From the late teens through the late 20s, many young people do not have the social support and financial resources to sustain them.

Theories of Young Adulthood Erikson

Individual must make a commitment Levinson

Forming a dream• Vague sense of self in adult world

Finding an occupation• Define the set of activities young adults pursue

Establishing a relationship with a mentor• Enables the young adult to see how all the tasks of the

period can be woven together Establishing love relationships

Understanding School-to-Work Connection Those who believe in a “payoff” for high school

achievement work harder Facets of the worlds of education and work

Transparency--extent to which young people can see through the intricacies of the rules of school/work and plan a course of action

Permeability-Ease of movement from one part of the system to another

Clearly specifie rules = greater tranparency Difficult to obtain credential = less permeability Hamilton--Role of Apprenticeships and mentors


Does mentoring promote positive outcomes?

What are the underlying processes?

What are the implications for the field of prevention?

“A landmark study in 1995 by Public/Private Ventures, an independent research group, documented the positive impact this type of relationship can have. The study demonstrated that Little Brothers and Little Sisters are:

46% less likely to begin using illegal drugs 27% less likely to begin using alcohol 52% less likely to skip school 37% less likely to skip a class 33% less prone to violence: less likely to use hitting to deal with problems.”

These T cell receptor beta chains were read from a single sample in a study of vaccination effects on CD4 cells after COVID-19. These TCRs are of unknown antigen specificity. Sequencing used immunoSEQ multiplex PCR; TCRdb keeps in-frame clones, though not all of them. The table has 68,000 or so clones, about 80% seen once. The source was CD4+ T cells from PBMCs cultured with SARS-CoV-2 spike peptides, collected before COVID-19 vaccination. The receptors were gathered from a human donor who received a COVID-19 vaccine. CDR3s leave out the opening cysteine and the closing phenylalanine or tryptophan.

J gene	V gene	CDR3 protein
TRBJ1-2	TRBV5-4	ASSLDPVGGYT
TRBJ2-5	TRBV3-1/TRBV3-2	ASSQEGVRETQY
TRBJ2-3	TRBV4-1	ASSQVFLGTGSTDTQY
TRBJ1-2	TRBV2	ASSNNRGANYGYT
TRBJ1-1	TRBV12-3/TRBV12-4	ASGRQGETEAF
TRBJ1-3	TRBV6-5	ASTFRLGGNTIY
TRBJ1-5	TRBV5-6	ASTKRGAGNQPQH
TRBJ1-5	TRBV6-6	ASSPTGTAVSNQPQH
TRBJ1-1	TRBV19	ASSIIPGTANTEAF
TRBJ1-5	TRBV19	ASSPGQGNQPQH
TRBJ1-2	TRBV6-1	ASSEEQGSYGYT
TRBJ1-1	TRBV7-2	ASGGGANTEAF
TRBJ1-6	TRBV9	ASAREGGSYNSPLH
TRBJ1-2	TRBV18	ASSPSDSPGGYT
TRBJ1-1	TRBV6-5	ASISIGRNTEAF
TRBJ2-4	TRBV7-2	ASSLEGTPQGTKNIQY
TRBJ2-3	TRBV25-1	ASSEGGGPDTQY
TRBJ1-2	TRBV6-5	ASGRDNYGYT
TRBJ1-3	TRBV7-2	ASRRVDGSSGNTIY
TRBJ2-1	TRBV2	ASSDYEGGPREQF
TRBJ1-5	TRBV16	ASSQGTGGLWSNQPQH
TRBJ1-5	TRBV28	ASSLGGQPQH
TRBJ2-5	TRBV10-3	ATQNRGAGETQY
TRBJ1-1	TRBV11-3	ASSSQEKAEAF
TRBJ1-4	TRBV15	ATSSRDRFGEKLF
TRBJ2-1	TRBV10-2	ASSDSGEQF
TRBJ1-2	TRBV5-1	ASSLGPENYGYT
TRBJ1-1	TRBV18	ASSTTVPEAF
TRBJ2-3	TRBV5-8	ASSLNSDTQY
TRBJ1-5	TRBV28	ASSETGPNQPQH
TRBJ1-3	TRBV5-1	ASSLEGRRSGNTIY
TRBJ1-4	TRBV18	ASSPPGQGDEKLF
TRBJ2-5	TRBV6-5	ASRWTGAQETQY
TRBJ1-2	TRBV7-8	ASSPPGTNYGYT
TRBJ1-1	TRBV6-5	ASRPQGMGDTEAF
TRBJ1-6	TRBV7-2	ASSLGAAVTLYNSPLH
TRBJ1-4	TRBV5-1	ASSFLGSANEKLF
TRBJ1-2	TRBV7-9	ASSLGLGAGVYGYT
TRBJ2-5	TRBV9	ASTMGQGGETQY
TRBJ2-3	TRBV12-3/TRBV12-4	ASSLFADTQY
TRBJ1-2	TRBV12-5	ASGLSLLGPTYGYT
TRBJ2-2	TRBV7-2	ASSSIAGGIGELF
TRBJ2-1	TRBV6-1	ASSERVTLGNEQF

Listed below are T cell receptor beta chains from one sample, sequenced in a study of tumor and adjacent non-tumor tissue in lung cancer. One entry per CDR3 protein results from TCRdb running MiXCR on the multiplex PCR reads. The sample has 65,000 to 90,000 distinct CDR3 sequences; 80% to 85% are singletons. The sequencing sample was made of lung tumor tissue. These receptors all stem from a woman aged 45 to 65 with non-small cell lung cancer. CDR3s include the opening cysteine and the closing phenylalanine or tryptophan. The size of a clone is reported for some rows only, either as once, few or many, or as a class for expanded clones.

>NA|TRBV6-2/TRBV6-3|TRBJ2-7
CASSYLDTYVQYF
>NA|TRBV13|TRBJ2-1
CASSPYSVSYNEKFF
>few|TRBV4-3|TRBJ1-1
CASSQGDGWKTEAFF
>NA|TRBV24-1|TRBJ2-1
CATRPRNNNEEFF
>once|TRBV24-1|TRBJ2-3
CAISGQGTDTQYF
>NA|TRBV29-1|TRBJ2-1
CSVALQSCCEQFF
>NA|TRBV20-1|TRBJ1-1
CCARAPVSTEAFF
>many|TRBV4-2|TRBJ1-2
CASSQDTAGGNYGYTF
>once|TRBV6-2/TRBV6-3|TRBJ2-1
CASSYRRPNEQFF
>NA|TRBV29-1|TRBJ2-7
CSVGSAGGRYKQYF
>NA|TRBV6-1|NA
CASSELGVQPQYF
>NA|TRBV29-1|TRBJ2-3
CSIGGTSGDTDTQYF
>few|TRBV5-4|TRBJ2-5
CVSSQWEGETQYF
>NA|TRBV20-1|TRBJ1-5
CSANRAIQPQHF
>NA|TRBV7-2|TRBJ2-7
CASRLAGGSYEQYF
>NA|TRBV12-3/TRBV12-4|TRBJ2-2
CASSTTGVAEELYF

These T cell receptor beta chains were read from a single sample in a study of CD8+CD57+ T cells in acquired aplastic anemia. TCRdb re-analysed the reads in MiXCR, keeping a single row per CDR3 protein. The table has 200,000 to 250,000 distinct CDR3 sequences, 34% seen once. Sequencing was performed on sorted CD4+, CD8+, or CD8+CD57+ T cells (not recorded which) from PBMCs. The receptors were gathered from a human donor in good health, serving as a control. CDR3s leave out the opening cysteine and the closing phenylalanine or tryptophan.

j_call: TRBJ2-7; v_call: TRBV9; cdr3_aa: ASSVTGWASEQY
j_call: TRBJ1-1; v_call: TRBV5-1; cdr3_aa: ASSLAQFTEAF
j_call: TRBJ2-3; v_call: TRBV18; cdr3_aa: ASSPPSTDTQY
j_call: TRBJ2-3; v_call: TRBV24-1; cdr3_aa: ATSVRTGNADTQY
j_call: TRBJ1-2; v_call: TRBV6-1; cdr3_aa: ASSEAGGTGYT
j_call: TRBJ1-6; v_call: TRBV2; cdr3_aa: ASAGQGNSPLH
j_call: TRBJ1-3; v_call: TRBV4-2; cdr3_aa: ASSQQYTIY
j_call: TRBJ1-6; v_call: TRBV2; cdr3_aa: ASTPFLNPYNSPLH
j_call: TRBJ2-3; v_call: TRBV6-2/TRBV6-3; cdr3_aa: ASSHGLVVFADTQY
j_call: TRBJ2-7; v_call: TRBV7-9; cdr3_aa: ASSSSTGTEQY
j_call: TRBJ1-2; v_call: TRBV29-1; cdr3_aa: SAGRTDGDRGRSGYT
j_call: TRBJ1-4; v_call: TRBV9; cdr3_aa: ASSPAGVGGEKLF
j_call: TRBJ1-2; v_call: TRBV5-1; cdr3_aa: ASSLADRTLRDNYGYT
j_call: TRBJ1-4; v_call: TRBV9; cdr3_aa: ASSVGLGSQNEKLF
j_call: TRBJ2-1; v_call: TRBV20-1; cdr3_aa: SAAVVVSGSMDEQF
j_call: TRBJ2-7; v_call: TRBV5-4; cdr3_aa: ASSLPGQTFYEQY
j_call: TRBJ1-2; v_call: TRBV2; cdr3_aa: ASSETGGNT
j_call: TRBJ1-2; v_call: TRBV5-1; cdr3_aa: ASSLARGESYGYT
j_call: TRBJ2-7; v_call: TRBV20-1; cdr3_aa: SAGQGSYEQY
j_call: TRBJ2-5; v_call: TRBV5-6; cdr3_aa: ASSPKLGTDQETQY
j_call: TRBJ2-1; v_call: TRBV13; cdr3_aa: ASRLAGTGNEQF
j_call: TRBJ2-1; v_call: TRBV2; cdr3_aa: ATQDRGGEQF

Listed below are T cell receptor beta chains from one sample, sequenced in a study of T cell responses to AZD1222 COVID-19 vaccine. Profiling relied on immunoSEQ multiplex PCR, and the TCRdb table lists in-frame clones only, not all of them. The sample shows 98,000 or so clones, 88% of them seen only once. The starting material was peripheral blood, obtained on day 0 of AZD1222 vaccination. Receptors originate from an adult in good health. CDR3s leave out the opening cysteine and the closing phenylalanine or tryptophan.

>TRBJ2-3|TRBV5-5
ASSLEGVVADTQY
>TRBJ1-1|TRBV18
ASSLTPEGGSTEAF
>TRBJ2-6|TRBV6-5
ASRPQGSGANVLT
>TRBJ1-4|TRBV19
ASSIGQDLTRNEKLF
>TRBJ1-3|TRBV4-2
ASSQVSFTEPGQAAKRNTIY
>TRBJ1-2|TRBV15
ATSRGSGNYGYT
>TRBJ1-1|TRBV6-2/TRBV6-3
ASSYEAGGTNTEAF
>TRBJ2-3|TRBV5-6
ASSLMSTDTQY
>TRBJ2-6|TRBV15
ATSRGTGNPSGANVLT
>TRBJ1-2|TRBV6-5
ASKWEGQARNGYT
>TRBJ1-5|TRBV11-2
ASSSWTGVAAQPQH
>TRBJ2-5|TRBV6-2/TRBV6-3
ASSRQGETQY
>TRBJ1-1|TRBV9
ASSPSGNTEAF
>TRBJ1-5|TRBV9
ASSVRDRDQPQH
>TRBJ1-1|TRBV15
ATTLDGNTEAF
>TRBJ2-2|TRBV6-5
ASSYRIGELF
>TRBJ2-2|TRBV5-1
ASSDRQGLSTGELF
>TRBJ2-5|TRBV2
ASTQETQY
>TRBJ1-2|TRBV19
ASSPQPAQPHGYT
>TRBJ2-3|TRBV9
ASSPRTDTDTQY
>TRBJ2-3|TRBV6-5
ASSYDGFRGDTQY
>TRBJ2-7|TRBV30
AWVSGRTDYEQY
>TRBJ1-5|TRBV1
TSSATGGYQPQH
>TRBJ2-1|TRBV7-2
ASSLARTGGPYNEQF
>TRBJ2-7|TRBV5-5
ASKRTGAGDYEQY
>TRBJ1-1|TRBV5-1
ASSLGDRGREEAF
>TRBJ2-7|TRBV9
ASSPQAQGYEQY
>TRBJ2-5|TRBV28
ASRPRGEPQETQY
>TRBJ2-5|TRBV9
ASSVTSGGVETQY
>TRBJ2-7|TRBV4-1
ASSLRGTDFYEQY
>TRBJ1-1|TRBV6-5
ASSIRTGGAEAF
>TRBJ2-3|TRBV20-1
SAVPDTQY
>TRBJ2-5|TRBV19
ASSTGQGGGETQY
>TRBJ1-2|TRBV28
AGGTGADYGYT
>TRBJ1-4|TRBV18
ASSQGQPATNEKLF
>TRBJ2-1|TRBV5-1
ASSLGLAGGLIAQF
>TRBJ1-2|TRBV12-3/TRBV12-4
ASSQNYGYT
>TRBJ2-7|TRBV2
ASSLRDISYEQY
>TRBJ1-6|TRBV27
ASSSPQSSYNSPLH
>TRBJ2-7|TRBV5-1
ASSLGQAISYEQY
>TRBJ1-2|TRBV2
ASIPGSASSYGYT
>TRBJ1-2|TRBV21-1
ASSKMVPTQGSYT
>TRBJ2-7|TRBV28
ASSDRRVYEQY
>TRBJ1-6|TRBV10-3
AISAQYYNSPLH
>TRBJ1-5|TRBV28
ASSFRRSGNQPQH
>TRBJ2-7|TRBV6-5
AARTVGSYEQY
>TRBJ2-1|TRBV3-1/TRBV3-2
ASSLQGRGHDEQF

Big Brothers Big Sisters of Baltimore

Impact Study

Formal ProgramsWide-ranging effects on youth outcomes:

emotional/psychological, problem behavior, social competence, academic, career/employment


Programs & Organizations

• Size of effects small (d = .18) and preliminary cost-benefit ratios are not compelling "small, d = .20," "medium, d = .50," and "large, d = .80” (Cohen, 1988)

• Significant variability in quality of mentoring relationships established in programs

• Effect sizes vary significantly across programs








Effect on Youth

# of Samples

Negative Effect

Small Effect

Small to Medium Effect

Medium to Large Effect

Large Effect

Effect sizes increase with greater use of theory- and empirically-based practices








0 1 2 3 4 5 6 7 8 9 10 11

Number of Practices


e o

f E


t o

n Y


th O






Small Effect

Medium Effect


Practice Based Based____________________________________________________________Monitoring of Program Implementation X XSetting for Mentoring Activities (Community-based) XScreening of Prospective Mentors XMentor Background: Helping Role or Profession XMentor/Youth Matching XMentor Pre-Match Training XExpectations: Frequency of Contact X XExpectations: Length of Relationship XSupervision XOngoing Training X XMentor Support Group XStructured Activities for Mentors and Youth X XParent Support/Involvement X X

The State of the Field